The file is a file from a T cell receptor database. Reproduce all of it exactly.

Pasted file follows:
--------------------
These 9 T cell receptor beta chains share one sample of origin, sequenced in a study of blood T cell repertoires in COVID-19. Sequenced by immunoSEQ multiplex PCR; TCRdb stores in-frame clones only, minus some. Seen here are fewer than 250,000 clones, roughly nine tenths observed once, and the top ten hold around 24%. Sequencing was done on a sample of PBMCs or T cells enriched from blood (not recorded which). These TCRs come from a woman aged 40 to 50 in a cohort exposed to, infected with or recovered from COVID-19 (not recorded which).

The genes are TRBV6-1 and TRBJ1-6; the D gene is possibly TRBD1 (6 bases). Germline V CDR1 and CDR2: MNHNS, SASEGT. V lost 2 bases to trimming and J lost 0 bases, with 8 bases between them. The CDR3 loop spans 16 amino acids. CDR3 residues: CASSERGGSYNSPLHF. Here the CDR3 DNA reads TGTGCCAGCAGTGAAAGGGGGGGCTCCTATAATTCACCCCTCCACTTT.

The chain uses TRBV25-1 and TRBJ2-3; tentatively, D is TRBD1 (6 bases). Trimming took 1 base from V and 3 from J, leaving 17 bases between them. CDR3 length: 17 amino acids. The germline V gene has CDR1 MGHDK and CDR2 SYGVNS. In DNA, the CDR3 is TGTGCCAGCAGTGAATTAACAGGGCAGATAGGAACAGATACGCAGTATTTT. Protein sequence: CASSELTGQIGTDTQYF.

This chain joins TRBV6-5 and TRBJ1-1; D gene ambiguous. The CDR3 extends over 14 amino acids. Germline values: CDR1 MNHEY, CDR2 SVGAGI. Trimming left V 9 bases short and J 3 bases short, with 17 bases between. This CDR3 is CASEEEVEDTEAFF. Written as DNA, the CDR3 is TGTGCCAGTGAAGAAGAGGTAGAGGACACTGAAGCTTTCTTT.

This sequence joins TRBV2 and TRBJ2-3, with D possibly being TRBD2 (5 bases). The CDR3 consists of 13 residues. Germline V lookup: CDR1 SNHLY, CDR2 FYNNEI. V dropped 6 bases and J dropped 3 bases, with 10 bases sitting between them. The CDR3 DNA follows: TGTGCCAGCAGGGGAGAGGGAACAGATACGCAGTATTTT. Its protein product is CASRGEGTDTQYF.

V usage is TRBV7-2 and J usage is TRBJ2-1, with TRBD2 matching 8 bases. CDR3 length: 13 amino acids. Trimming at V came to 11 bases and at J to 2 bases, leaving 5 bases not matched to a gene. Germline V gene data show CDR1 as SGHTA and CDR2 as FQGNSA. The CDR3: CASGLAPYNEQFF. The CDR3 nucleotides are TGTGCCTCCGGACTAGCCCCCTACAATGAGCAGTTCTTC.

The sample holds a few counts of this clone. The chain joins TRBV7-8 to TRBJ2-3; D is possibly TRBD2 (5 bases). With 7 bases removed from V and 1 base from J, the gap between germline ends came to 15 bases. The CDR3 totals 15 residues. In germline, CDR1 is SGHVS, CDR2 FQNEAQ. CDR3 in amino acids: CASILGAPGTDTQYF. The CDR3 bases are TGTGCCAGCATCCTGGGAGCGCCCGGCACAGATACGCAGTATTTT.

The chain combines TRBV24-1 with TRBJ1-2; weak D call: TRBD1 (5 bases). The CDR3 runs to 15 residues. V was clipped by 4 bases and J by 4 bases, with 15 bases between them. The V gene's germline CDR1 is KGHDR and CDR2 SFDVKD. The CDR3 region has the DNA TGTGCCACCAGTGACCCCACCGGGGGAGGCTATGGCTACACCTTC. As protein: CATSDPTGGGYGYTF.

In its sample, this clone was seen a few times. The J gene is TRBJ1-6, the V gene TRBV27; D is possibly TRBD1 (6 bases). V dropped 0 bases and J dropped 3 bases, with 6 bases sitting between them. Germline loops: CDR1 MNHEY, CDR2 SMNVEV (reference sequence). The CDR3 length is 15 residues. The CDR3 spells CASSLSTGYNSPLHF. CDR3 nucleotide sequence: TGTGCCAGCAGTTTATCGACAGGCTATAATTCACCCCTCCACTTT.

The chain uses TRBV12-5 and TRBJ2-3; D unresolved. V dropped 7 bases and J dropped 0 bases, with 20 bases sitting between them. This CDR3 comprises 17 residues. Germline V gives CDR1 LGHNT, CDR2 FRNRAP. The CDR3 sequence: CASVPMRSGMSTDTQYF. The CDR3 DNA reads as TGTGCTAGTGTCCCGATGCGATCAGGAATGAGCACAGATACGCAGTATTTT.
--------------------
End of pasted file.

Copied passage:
These 9 T cell receptor beta chains share one sample of origin, sequenced in a study of blood T cell repertoires in COVID-19. Sequenced by immunoSEQ multiplex PCR; TCRdb stores in-frame clones only, minus some. Seen here are fewer than 250,000 clones, roughly nine tenths observed once, and the top ten hold around 24%. Sequencing was done on a sample of PBMCs or T cells enriched from blood (not recorded which). These TCRs come from a woman aged 40 to 50 in a cohort exposed to, infected with or recovered from COVID-19 (not recorded which).

The genes are TRBV6-1 and TRBJ1-6; the D gene is possibly TRBD1 (6 bases). Germline V CDR1 and CDR2: MNHNS, SASEGT. V lost 2 bases to trimming and J lost 0 bases, with 8 bases between them. The CDR3 loop spans 16 amino acids. CDR3 residues: CASSERGGSYNSPLHF. Here the CDR3 DNA reads TGTGCCAGCAGTGAAAGGGGGGGCTCCTATAATTCACCCCTCCACTTT.

The chain uses TRBV25-1 and TRBJ2-3; tentatively, D is TRBD1 (6 bases). Trimming took 1 base from V and 3 from J, leaving 17 bases between them. CDR3 length: 17 amino acids. The germline V gene has CDR1 MGHDK and CDR2 SYGVNS. In DNA, the CDR3 is TGTGCCAGCAGTGAATTAACAGGGCAGATAGGAACAGATACGCAGTATTTT. Protein sequence: CASSELTGQIGTDTQYF.

This chain joins TRBV6-5 and TRBJ1-1; D gene ambiguous. The CDR3 extends over 14 amino acids. Germline values: CDR1 MNHEY, CDR2 SVGAGI. Trimming left V 9 bases short and J 3 bases short, with 17 bases between. This CDR3 is CASEEEVEDTEAFF. Written as DNA, the CDR3 is TGTGCCAGTGAAGAAGAGGTAGAGGACACTGAAGCTTTCTTT.

This sequence joins TRBV2 and TRBJ2-3, with D possibly being TRBD2 (5 bases). The CDR3 consists of 13 residues. Germline V lookup: CDR1 SNHLY, CDR2 FYNNEI. V dropped 6 bases and J dropped 3 bases, with 10 bases sitting between them. The CDR3 DNA follows: TGTGCCAGCAGGGGAGAGGGAACAGATACGCAGTATTTT. Its protein product is CASRGEGTDTQYF.

V usage is TRBV7-2 and J usage is TRBJ2-1, with TRBD2 matching 8 bases. CDR3 length: 13 amino acids. Trimming at V came to 11 bases and at J to 2 bases, leaving 5 bases not matched to a gene. Germline V gene data show CDR1 as SGHTA and CDR2 as FQGNSA. The CDR3: CASGLAPYNEQFF. The CDR3 nucleotides are TGTGCCTCCGGACTAGCCCCCTACAATGAGCAGTTCTTC.

The sample holds a few counts of this clone. The chain joins TRBV7-8 to TRBJ2-3; D is possibly TRBD2 (5 bases). With 7 bases removed from V and 1 base from J, the gap between germline ends came to 15 bases. The CDR3 totals 15 residues. In germline, CDR1 is SGHVS, CDR2 FQNEAQ. CDR3 in amino acids: CASILGAPGTDTQYF. The CDR3 bases are TGTGCCAGCATCCTGGGAGCGCCCGGCACAGATACGCAGTATTTT.

The chain combines TRBV24-1 with TRBJ1-2; weak D call: TRBD1 (5 bases). The CDR3 runs to 15 residues. V was clipped by 4 bases and J by 4 bases, with 15 bases between them. The V gene's germline CDR1 is KGHDR and CDR2 SFDVKD. The CDR3 region has the DNA TGTGCCACCAGTGACCCCACCGGGGGAGGCTATGGCTACACCTTC. As protein: CATSDPTGGGYGYTF.

In its sample, this clone was seen a few times. The J gene is TRBJ1-6, the V gene TRBV27; D is possibly TRBD1 (6 bases). V dropped 0 bases and J dropped 3 bases, with 6 bases sitting between them. Germline loops: CDR1 MNHEY, CDR2 SMNVEV (reference sequence). The CDR3 length is 15 residues. The CDR3 spells CASSLSTGYNSPLHF. CDR3 nucleotide sequence: TGTGCCAGCAGTTTATCGACAGGCTATAATTCACCCCTCCACTTT.

The chain uses TRBV12-5 and TRBJ2-3; D unresolved. V dropped 7 bases and J dropped 0 bases, with 20 bases sitting between them. This CDR3 comprises 17 residues. Germline V gives CDR1 LGHNT, CDR2 FRNRAP. The CDR3 sequence: CASVPMRSGMSTDTQYF. The CDR3 DNA reads as TGTGCTAGTGTCCCGATGCGATCAGGAATGAGCACAGATACGCAGTATTTT.